Healthy living

How new dads can help around the house

The average Australian man these days does more housework than his father, but not by much. In most households, it is still the woman who takes responsibility for housework actually getting done. (Australian Bureau of Statistics. 2009. Australian Social Trends: Trends in Household Work. Cat. No. 4102.0. Canberra: Australian Bureau of Statistics.)

Most women love it when their man does housework without being asked or reminded.

Of course, there are some who prefer to do it themselves so it’s done in a ‘particular way’, but even these women need help after a baby is born.

Below are some common household chores to help you take initiative without having to ask, ‘What needs to be done?’ at a time when both your minds will be fuzzy from lack of sleep.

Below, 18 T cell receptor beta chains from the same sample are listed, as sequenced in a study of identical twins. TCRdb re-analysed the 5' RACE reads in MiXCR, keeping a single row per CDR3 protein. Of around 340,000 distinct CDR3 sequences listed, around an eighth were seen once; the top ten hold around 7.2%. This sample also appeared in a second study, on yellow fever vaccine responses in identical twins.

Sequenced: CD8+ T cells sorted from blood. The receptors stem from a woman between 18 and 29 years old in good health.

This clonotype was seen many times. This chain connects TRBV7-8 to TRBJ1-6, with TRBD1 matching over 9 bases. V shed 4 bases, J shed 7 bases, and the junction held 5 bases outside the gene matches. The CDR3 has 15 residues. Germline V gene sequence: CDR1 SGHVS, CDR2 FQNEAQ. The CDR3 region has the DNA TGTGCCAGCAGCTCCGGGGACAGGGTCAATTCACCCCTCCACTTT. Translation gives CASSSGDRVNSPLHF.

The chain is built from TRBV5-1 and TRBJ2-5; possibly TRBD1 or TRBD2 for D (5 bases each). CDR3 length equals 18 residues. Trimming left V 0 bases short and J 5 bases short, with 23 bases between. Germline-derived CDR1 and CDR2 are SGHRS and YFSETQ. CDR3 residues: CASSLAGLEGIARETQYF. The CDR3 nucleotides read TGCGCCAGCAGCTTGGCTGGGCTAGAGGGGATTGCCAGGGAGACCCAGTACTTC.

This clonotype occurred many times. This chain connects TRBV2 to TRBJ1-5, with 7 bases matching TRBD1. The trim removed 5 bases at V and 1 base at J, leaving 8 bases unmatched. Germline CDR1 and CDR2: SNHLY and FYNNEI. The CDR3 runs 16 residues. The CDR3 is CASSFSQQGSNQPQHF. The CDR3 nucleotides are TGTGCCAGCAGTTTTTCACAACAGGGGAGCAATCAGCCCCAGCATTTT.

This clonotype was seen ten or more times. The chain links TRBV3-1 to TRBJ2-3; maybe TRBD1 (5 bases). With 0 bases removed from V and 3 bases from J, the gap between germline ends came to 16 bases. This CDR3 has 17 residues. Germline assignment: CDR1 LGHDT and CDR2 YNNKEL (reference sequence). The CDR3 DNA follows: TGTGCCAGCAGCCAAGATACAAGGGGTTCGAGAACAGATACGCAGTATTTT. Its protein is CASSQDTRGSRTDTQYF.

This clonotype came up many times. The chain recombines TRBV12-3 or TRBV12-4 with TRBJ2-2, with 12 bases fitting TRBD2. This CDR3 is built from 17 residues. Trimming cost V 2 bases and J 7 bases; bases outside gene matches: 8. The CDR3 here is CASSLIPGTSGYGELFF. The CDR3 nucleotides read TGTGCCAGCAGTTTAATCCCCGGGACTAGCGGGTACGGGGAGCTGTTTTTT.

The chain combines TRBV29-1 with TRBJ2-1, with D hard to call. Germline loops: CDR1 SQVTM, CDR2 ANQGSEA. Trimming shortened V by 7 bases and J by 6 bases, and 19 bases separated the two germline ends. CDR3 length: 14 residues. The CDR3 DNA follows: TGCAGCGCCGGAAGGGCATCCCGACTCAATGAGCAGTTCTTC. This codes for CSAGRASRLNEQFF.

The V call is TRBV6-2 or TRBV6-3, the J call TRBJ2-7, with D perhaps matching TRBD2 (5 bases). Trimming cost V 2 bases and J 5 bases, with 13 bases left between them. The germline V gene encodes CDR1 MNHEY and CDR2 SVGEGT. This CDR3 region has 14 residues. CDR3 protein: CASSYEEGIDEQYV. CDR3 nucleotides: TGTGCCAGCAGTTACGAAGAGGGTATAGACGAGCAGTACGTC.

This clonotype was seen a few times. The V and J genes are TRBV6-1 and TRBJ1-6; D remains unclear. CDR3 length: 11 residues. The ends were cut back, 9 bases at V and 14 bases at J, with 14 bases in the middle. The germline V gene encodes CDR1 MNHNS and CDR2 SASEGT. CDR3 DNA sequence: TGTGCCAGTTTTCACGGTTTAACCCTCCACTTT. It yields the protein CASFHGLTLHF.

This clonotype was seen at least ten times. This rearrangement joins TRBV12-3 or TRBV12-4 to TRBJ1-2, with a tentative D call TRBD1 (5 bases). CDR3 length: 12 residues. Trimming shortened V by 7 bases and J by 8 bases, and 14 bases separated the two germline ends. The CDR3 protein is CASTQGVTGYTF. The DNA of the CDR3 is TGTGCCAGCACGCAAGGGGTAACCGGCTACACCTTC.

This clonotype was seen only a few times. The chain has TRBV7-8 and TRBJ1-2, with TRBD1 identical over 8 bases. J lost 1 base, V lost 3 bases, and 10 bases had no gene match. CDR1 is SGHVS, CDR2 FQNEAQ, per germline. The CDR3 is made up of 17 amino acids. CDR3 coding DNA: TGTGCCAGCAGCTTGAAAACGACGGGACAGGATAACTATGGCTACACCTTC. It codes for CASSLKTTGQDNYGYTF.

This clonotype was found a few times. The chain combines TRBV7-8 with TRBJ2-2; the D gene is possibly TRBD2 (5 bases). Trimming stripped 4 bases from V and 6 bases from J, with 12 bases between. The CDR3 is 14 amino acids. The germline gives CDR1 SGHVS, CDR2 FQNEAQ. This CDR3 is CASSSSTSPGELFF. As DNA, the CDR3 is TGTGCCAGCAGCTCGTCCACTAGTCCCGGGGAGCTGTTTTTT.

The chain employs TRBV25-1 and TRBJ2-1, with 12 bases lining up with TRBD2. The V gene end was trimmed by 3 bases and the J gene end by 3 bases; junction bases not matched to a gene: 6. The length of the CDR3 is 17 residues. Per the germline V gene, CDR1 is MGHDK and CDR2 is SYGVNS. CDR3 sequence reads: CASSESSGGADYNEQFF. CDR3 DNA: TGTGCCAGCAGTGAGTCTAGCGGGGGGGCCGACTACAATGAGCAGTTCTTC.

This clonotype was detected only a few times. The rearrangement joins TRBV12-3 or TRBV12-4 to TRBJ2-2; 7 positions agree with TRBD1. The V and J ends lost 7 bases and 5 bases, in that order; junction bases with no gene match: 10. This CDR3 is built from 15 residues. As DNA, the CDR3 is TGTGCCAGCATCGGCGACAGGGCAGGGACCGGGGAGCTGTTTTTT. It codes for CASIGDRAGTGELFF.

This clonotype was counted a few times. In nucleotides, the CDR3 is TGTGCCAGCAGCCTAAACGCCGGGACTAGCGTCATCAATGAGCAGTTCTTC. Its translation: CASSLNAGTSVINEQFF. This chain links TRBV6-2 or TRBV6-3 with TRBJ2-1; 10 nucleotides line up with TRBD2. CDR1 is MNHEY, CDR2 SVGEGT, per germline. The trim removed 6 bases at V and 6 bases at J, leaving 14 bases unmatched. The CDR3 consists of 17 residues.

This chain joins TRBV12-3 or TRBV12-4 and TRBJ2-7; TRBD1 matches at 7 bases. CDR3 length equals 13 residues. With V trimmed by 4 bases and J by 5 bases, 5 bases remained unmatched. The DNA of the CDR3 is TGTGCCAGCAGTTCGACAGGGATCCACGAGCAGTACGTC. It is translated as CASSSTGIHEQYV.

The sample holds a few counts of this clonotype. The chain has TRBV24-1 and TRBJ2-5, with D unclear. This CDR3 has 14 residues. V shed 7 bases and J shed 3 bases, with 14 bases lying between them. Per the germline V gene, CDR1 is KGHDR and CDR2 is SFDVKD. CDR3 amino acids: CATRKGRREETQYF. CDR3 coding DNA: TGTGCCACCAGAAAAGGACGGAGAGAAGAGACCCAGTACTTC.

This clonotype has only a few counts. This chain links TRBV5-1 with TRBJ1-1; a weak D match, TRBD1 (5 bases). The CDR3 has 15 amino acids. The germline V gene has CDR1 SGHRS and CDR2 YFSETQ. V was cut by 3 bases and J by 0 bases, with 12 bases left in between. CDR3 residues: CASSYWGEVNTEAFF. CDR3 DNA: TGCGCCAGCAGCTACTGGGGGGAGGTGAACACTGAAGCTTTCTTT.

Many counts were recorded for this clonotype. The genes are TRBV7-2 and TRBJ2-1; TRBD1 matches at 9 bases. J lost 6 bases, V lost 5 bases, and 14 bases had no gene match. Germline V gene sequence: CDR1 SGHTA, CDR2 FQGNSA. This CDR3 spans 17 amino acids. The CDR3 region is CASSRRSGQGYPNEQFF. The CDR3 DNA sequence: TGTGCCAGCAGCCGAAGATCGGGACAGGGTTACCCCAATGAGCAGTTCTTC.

• Cleaning and putting away dishes
  • Making beds
  • Preparing and cooking meals
  • Taking out rubbish
  • Collecting mail
  • Making a shopping list
  • Shopping for groceries
  • Washing
  • Hanging out washing
  • Folding and putting away washing
  • Cleaning bathroom and toilet
  • Dusting and vacuuming
  • Outside sweeping and gardening
  • Home repairs
  • Paying bills

Perhaps you don’t need this list to remind you what needs doing. If that’s the case, maybe you’d like to use the list differently.

Both parents experience changes in their lives and their roles when a baby comes along. Perhaps you and your partner could put your name next to the tasks you will be responsible for? This way, you can redistribute the workload to create better balance with your other commitments, such as baby care and paid work.

Maybe ‘who does what’ is not a problem either – it’s more ‘how do you do anything with a baby!?’ Find out more about how to balance housework and a new baby.


Acknowledgements
Women and Newborns Health Service

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